Ever ask yourself what you want to be when you grow up? Do you find some corner of your mind noting the passage of years and whispering to you that perhaps you are never going to grow up? Do you sometimes feel that you are still a child, carrying your burden of childish desires, whims, and (especially) fears through a world of adults?
I sure do.
One of the few comforts about it is that as that voice from the corner of my mind has gotten louder and more insistent with the years, I have also become more and more convinced that most other people are just pretending, too.
That helps…most of the time. I think it was Kierkegaard who said that all human unhappiness was due to comparisons. We think the other person is doing better, has more, is smarter, thinner, etc. We think that by this time (whenever that is) we should have become better, have more, have acted smarter, be thinner, etc. We compare our (rather skewed) perceptions of where we are to other people or to some expectation of our own and are unhappy with the result. To make matters worse, we often think that the world is watching our sorry performance and judging it as harshly as we do.
No one is more guilty of this sort of this sort of morbid self-flagellation than the typical adolescent. Obsessed with standards from outside, they awkwardly, desperately try to mimic their ideals of grace and savoir faire. While the world twists and reshapes itself around them, they have only one assurance: “The world is watching me make a fool of myself”
Do you remember? Whatever the reality of the situation, we were convinced that the pimple on our nose on prom night was a huge and awful mass, glowing with a neon redness. We were also sure that everyone in the room was secretly staring at it and laughing at our expense.
I would love to say that this is not one of the aspects of youth that carries into our later years. I would love to say that, but in my own case it would not be true. Being a retarded child, I toted that self-obsessed klutzdom, absolutely unrelieved, right along well into my thirties.
What is saddest (not to mention odd) about the whole thing is that a belief in your own buffoonery is so essentially humorless. This is particularly true in the adult male, where this level of self-consciousness acquires an additional charming fixation for hearing any kind of criticism as rejection.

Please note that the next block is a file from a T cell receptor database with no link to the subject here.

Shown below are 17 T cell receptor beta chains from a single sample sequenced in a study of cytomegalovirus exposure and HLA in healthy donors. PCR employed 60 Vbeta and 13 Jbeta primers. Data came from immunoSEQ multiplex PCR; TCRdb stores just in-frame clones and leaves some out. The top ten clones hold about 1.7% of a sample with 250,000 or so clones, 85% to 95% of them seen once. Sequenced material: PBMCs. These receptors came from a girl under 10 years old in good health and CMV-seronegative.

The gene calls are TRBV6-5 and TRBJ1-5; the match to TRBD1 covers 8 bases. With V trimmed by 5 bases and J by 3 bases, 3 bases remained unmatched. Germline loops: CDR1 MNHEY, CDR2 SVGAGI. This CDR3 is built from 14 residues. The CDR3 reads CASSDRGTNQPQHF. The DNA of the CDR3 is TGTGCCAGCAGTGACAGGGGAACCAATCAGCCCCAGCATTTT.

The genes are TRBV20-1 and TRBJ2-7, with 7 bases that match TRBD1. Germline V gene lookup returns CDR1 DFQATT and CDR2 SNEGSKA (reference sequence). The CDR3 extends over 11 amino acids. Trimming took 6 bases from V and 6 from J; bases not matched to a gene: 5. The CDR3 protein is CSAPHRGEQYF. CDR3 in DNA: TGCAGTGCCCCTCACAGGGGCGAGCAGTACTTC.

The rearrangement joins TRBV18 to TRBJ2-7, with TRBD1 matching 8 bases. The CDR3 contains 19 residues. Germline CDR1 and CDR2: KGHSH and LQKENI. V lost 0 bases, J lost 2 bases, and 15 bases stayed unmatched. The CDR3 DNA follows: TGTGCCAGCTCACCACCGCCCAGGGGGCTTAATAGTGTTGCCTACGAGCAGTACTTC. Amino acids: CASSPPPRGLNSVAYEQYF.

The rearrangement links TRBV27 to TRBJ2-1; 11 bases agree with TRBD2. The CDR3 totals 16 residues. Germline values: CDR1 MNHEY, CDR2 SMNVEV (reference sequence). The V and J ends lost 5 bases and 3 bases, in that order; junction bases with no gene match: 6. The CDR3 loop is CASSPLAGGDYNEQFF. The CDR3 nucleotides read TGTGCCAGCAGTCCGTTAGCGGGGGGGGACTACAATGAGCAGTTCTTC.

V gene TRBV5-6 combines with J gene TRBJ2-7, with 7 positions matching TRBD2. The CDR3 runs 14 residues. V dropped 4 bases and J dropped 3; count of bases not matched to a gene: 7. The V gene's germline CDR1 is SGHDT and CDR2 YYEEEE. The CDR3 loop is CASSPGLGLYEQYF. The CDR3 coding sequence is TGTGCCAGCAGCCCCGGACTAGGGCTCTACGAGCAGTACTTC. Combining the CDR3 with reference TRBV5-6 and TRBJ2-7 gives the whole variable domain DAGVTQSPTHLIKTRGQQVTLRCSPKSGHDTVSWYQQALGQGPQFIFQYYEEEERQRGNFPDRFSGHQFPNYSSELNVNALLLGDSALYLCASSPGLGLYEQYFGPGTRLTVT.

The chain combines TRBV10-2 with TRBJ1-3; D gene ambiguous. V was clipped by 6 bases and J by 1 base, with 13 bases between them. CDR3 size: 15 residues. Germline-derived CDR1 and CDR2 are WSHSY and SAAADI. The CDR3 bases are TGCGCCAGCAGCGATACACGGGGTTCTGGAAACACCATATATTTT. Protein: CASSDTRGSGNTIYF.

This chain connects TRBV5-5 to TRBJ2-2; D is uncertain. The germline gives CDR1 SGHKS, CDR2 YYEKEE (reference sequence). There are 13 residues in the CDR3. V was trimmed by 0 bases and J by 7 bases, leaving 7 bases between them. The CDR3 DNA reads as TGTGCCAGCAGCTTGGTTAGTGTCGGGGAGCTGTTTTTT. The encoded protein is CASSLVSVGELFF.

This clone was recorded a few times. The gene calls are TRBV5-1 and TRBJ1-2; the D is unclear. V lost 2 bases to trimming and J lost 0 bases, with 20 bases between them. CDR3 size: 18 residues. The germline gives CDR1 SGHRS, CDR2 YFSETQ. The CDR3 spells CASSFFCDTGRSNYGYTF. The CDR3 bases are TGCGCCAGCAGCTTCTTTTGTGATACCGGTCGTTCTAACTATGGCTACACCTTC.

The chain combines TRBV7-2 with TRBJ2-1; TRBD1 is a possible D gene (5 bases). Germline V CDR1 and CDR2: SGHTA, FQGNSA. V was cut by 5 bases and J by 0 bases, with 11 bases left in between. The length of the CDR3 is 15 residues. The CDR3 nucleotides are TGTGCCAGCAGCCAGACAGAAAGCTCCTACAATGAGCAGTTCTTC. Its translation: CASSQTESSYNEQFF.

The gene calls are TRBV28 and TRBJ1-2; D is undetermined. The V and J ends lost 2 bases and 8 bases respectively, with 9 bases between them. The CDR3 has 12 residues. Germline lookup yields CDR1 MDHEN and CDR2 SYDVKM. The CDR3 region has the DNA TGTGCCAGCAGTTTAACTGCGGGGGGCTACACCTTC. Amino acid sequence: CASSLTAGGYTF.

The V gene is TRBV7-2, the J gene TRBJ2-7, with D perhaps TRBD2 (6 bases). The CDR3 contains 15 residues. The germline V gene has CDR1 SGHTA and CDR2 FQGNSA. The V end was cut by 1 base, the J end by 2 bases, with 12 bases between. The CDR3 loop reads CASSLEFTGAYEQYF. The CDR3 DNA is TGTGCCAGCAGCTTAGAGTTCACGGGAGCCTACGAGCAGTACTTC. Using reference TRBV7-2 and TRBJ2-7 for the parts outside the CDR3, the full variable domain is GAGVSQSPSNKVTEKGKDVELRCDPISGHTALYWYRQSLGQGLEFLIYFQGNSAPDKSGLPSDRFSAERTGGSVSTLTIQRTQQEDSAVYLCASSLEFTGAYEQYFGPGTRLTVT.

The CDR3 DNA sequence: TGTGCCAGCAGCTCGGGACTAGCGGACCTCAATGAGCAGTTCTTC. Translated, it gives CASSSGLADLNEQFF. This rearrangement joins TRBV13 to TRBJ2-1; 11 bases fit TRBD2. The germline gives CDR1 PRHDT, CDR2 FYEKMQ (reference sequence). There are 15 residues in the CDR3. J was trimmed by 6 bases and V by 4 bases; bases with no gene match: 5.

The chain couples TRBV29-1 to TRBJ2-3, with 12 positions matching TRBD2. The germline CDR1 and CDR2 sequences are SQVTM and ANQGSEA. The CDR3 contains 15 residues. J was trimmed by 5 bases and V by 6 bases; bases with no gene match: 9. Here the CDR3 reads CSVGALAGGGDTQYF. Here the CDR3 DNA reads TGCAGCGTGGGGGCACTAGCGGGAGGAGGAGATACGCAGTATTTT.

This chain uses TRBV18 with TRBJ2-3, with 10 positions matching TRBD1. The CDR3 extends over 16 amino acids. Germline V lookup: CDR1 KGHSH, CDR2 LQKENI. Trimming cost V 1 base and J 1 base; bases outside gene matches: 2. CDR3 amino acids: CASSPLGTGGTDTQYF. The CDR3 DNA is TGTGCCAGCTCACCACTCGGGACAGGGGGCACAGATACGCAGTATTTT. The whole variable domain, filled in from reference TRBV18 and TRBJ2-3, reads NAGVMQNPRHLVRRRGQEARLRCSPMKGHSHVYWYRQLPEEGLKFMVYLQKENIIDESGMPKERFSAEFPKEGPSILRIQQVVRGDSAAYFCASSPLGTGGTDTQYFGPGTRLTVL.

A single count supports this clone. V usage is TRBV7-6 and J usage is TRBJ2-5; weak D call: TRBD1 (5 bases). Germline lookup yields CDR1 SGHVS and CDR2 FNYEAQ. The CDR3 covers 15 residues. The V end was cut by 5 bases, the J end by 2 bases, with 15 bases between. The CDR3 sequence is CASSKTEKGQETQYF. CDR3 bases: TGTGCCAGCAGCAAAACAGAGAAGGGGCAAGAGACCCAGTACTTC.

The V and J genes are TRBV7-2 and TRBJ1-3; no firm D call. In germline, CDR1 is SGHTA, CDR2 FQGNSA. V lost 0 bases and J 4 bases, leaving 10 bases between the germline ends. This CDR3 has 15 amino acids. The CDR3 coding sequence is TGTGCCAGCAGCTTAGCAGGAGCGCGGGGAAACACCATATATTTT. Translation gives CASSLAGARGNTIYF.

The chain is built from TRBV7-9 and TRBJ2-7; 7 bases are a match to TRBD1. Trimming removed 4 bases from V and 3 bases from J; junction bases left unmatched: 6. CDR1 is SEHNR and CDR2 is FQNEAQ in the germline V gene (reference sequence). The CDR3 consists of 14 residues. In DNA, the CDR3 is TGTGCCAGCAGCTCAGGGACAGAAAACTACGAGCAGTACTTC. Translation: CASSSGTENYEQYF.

However, this column is not about how defensive self-consciousness is beyond cure. It is about how you can both find a cure and, along with it, a great fringe benefit. It is just that looking back on the unrelieved, prickly seriousness with which I viewed my flaws, I find that person singularly uncharming.
Well, maybe I am being too hard on the twit. He must have had some talents, for he managed to gain the love of a very gifted lady. Most remarkable among those gifts was an ability to convey at one and the same moment the idea that some behavior of mine was totally unacceptable and would not be tolerated coupled with the message that it had no affect on her love for me. That double message is hard enough to shape, but to get me to hear it strikes me as bordering on the miraculous.
Once upon a time she told me that she thought that I did not laugh at myself enough. To imply to a morbidly self-conscious male that he is ludicrous is not a conversational beginning that I would normally recommend.
As I recall, I started to puff up a bit, working my way towards a defensive rage. Being the sort of lady she was, she refused to be deflected by anything as minor as that. I used to have the same problem, she said. This implication of superior maturity being another tactic I can’t wholly recommend. I stepped up the burgeoning anger a notch.
Honestly, she said, once you learn to appreciate what an idiot you are, you’ll never lack for entertainment!
That line (slightly expurgated for a family publication …she did not day “idiot”), burst my bubble completely. Somehow it immediately put us on a companionable plane of mutual idiocy. It was so beautifully outrageous, so wonderfully pointed and so deadly accurate about how I was acting at that very moment that I found it absolutely irresistible.
Over the years since, I cannot think of a single idea that has been more useful. I have gradually learned to appreciate my own consistent idiocy, my clumsy self-consciousness and my overblown ego. I can’t say that because of it I have avoided sounding like a pompous fool on occasion. What I can say is that it has guaranteed that I would appreciate the ludicrous figure I cut at such moments.
I suppose that if it had somehow “cured” me of the problem, it would cease to be useful. However, there seems to be no risk of that. The lady knew me well. I continue (and suspect I always will) to provide myself with a daily ration of something wonderfully absurd to laugh at.